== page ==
Practice Relating to Rule 157. Jurisdiction over War Crimes
Australia’s Commanders’ Guide (1994) states:
War crimes jurisdiction is universal. This means that any nation may prosecute any person who is suspected of committing a major war crime and no statute of limitations applies for such prosecutions. Trial of a suspected war criminal may take place at any time that the individual is located or evidence of a war crimes commission is unearthed. Australia has vested its war crime jurisdiction in the State Supreme Courts …
Where there is widespread evidence of war crimes having been committed, the international community may elect to establish a world forum or war crimes tribunal to conduct trials. The Nuremberg and Tokyo war crimes tribunals conducted after [World War II] are examples of this approach.
Australia’s LOAC Manual (2006) states:
The Geneva Conventions introduced a new concept, that of “grave breaches”. These are war crimes of such seriousness as to invoke universal jurisdiction. Universal jurisdiction entitles any nation to exercise jurisdiction over any perpetrator, regardless of their nationality or the place where the offence was committed.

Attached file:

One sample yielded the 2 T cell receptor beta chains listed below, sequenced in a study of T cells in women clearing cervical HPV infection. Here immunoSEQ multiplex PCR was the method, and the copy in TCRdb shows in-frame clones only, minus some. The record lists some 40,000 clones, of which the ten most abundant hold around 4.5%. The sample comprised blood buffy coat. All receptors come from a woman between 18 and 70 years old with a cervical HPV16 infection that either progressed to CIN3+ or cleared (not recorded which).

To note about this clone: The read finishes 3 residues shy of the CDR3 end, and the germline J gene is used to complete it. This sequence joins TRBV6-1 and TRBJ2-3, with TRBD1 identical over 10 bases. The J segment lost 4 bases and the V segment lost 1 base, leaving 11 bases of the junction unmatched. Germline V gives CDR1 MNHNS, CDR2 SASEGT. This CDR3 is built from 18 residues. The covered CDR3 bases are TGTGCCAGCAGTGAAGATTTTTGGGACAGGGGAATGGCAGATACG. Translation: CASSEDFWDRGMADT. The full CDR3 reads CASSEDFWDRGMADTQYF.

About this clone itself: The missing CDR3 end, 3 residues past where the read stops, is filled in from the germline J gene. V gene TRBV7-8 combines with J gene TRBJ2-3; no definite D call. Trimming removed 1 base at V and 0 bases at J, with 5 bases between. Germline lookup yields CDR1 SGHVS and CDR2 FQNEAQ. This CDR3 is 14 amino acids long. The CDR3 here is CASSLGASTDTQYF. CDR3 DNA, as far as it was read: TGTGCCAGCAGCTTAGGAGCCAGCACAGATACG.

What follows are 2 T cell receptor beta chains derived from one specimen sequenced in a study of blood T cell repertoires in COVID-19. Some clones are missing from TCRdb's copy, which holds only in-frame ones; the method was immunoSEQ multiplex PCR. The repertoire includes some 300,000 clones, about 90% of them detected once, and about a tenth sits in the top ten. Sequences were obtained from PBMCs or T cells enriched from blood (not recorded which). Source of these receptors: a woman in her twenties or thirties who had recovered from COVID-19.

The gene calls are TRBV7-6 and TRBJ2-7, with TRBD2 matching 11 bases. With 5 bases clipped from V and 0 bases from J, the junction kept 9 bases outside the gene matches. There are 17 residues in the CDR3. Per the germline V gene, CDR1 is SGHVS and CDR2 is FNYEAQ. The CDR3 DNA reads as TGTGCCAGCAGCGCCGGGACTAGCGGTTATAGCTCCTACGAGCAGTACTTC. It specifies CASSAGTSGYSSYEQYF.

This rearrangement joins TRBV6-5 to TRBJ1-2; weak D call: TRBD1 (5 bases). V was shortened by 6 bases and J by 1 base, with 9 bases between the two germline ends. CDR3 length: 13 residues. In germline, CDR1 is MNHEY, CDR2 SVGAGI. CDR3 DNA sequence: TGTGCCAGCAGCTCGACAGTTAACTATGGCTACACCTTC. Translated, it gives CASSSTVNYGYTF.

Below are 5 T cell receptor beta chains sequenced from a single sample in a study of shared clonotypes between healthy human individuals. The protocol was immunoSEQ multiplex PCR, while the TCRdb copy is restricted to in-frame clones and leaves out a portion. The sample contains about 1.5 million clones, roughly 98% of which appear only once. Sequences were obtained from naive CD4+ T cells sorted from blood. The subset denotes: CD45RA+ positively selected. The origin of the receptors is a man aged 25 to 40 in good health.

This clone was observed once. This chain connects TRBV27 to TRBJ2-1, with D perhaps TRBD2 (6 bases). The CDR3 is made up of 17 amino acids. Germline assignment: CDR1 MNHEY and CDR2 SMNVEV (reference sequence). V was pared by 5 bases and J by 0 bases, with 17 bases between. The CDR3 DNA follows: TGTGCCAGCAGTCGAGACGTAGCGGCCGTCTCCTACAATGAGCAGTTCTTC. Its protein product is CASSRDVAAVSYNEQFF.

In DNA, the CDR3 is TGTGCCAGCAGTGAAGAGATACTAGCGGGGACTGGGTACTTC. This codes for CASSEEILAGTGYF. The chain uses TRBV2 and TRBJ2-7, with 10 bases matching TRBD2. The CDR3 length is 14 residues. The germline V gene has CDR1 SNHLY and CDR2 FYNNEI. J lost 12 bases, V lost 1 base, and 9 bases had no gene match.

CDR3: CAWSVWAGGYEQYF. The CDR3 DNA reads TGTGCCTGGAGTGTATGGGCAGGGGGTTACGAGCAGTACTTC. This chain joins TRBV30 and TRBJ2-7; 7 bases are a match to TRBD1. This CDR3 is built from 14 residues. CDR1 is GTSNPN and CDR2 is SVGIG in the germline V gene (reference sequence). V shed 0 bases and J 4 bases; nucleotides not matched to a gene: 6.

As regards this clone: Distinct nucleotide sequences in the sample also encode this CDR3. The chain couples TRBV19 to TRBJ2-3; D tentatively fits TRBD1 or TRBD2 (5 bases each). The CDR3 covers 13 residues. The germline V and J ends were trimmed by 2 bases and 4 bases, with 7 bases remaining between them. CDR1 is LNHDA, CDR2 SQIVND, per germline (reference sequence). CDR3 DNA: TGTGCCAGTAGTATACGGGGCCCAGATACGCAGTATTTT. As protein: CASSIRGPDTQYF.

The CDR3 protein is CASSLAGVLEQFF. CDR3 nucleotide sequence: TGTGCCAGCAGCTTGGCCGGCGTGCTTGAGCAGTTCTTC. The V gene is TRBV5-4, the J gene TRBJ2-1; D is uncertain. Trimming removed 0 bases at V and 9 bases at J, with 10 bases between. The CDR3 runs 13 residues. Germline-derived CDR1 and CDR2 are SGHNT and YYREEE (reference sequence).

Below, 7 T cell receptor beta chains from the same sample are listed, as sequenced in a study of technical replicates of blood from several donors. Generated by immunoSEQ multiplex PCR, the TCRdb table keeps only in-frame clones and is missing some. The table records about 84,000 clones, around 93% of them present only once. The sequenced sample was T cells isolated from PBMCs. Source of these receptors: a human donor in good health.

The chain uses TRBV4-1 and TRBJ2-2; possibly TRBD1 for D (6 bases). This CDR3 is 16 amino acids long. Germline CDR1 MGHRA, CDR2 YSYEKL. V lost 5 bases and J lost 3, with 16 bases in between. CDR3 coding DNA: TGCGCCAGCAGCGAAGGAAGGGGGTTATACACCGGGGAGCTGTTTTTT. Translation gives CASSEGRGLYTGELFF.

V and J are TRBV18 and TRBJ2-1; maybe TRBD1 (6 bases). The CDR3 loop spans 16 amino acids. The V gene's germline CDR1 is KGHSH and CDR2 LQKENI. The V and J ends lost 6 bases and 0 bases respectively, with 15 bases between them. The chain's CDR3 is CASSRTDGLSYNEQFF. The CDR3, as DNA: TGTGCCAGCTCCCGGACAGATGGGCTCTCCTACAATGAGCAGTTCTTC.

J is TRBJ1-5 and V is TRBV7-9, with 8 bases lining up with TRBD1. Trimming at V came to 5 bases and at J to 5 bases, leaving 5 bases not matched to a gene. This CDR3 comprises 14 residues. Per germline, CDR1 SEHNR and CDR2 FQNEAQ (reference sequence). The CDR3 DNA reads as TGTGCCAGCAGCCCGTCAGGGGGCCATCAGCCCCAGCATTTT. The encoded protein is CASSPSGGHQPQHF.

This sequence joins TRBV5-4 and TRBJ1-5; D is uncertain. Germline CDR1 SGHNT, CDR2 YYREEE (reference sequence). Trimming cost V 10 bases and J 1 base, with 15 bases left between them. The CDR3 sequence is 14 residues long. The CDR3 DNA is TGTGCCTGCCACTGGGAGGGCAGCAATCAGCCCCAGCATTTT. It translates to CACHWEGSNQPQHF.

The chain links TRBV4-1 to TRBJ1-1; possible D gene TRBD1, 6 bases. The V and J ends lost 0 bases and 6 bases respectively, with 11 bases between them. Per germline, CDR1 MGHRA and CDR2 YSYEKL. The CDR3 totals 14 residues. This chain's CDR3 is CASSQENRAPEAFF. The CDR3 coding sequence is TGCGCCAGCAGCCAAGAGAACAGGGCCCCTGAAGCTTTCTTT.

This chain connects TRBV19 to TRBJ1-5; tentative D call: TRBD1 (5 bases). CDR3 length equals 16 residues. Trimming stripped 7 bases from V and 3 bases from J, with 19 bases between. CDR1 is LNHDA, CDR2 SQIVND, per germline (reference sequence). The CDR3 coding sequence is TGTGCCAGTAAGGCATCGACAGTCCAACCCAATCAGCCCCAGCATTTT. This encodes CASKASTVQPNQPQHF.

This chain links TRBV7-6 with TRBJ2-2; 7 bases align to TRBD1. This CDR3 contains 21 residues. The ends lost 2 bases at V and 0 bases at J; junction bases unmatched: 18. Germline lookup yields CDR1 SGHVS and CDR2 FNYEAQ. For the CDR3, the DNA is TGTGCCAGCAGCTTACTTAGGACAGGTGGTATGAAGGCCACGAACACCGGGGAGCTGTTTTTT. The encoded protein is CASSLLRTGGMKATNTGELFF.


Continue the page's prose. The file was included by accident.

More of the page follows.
The LOAC Manual (2006) replaces both the Defence Force Manual (1994) and the Commanders’ Guide (1994).
Australia’s War Crimes Act (1945), as amended in 2001, gives the Australian courts jurisdiction over persons accused of certain “serious crimes” and “war crimes” committed either within or outside Australia during the Second World War. However, it states: “A person shall not be charged with an offence against this Act unless he or she is: (a) an Australian citizen; or (b) a resident of Australia or of an external Territory.”
Australia’s Geneva Conventions Act (1957), as amended in 2002, which provides for the punishment of grave breaches of the 1949 Geneva Conventions and of the 1977 Additional Protocol I committed “in Australia or elsewhere”, states: “This section applies to persons regardless of their nationality or citizenship.”
The grave breaches provisions in this Act were removed in 2002 and incorporated into the Criminal Code Act (1995).
In the Polyukhovich case before Australia’s High Court in 1991 in which the accused was charged with crimes committed during the Second World War, certain judges addressed the question of the customary law obligation to prosecute and extradite persons accused of war crimes committed during the Second World War. Judge Brennan considered that: